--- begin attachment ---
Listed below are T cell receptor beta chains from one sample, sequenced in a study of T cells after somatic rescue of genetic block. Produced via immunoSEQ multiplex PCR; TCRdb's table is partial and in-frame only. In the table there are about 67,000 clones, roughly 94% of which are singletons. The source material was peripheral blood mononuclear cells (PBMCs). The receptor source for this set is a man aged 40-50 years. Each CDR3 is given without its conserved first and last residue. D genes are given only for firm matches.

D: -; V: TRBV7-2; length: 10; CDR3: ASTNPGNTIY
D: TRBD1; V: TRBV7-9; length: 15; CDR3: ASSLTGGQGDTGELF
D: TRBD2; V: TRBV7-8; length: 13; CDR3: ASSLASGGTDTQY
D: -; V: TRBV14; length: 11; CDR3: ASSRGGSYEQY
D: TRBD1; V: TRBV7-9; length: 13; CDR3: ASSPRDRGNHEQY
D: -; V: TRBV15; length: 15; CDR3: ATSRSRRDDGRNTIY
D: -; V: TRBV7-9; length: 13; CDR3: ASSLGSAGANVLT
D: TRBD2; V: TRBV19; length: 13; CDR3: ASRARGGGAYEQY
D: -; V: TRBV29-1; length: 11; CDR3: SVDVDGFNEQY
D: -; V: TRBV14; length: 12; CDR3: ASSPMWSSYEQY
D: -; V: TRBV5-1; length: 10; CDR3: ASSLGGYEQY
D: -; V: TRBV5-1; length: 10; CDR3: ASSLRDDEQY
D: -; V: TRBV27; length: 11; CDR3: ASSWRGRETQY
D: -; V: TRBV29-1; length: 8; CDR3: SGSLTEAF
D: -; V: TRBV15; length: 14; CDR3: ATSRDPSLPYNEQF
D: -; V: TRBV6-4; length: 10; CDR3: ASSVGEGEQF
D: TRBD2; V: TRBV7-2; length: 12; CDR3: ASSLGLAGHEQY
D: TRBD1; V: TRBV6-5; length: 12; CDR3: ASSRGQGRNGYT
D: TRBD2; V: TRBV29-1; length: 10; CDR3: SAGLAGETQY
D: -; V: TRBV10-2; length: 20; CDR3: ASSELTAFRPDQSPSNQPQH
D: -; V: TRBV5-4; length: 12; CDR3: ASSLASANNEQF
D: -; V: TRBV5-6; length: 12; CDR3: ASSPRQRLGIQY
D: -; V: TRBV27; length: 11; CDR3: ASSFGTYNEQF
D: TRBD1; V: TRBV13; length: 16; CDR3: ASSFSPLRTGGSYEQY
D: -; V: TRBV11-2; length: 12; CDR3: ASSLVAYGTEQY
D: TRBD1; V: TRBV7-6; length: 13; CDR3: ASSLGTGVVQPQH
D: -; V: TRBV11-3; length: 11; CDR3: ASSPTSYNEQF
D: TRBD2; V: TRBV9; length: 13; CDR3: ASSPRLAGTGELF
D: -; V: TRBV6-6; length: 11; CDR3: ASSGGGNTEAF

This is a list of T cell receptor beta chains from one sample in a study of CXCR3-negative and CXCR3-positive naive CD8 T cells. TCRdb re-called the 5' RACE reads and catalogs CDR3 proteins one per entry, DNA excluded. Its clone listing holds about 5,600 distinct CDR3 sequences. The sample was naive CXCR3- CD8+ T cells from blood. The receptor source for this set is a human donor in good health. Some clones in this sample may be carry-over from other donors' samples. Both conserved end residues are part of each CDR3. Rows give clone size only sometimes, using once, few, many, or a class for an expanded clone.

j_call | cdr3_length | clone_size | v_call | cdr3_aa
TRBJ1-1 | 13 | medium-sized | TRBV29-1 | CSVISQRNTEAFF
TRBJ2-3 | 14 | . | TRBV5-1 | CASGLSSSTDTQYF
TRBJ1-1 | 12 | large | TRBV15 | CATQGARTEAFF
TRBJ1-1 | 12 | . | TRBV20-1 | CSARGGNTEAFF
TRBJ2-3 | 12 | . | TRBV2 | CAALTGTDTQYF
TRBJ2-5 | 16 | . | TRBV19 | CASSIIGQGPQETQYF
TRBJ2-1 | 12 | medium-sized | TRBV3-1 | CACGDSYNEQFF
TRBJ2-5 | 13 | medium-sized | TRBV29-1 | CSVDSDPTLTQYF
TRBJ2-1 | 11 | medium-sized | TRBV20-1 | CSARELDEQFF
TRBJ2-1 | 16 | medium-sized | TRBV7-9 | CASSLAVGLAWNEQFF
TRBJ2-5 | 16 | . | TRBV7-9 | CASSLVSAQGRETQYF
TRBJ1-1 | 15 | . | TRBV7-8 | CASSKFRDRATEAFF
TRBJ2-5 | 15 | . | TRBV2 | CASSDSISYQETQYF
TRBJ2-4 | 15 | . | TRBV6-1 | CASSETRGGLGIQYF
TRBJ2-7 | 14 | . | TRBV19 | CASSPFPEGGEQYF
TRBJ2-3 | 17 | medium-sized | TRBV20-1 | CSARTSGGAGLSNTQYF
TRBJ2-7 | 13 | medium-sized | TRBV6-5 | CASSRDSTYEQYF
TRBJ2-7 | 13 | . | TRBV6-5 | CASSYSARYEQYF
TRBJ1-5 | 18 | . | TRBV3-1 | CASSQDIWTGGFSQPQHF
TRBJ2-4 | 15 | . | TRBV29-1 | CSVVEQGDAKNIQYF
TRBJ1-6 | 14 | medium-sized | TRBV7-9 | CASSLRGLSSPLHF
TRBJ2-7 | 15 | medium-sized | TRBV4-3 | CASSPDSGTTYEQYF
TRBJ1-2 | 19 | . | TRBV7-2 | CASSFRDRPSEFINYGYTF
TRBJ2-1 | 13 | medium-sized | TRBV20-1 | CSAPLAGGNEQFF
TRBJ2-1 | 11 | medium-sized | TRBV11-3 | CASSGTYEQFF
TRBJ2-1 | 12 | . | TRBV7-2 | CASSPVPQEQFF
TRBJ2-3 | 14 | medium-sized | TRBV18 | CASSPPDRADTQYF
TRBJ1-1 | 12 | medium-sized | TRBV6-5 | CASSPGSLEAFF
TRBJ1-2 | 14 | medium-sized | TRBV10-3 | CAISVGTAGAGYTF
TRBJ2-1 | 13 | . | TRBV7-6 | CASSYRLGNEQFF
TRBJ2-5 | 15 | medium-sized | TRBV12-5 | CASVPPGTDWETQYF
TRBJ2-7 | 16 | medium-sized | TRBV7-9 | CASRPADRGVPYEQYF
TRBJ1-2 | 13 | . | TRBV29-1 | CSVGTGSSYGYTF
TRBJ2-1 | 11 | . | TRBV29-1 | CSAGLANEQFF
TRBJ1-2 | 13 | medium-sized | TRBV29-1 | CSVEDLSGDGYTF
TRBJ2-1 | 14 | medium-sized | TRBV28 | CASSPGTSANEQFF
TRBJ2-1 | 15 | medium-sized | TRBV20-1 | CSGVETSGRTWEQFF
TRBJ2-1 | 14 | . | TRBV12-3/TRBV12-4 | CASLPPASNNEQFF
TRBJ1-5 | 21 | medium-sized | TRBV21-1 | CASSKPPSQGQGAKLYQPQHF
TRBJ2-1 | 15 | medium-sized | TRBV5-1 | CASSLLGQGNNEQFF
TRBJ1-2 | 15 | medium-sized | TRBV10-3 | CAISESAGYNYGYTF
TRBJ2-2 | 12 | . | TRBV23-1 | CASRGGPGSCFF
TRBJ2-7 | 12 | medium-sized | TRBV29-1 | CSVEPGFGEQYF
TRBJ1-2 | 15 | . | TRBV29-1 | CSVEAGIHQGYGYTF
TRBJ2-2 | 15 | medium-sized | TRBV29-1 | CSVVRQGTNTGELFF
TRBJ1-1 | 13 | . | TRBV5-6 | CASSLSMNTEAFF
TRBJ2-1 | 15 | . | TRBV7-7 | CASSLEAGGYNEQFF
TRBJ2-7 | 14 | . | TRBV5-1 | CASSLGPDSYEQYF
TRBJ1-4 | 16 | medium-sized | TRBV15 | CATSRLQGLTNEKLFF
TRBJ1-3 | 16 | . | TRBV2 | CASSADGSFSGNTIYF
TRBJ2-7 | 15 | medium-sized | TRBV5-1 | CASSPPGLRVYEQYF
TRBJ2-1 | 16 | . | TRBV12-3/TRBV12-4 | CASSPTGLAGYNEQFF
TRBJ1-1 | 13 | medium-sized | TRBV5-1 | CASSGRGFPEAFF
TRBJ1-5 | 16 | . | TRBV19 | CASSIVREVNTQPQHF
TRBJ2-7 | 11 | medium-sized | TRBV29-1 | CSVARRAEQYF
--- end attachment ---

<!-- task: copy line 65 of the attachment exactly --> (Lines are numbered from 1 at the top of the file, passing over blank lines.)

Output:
TRBJ1-2 | 13 | . | TRBV29-1 | CSVGTGSSYGYTF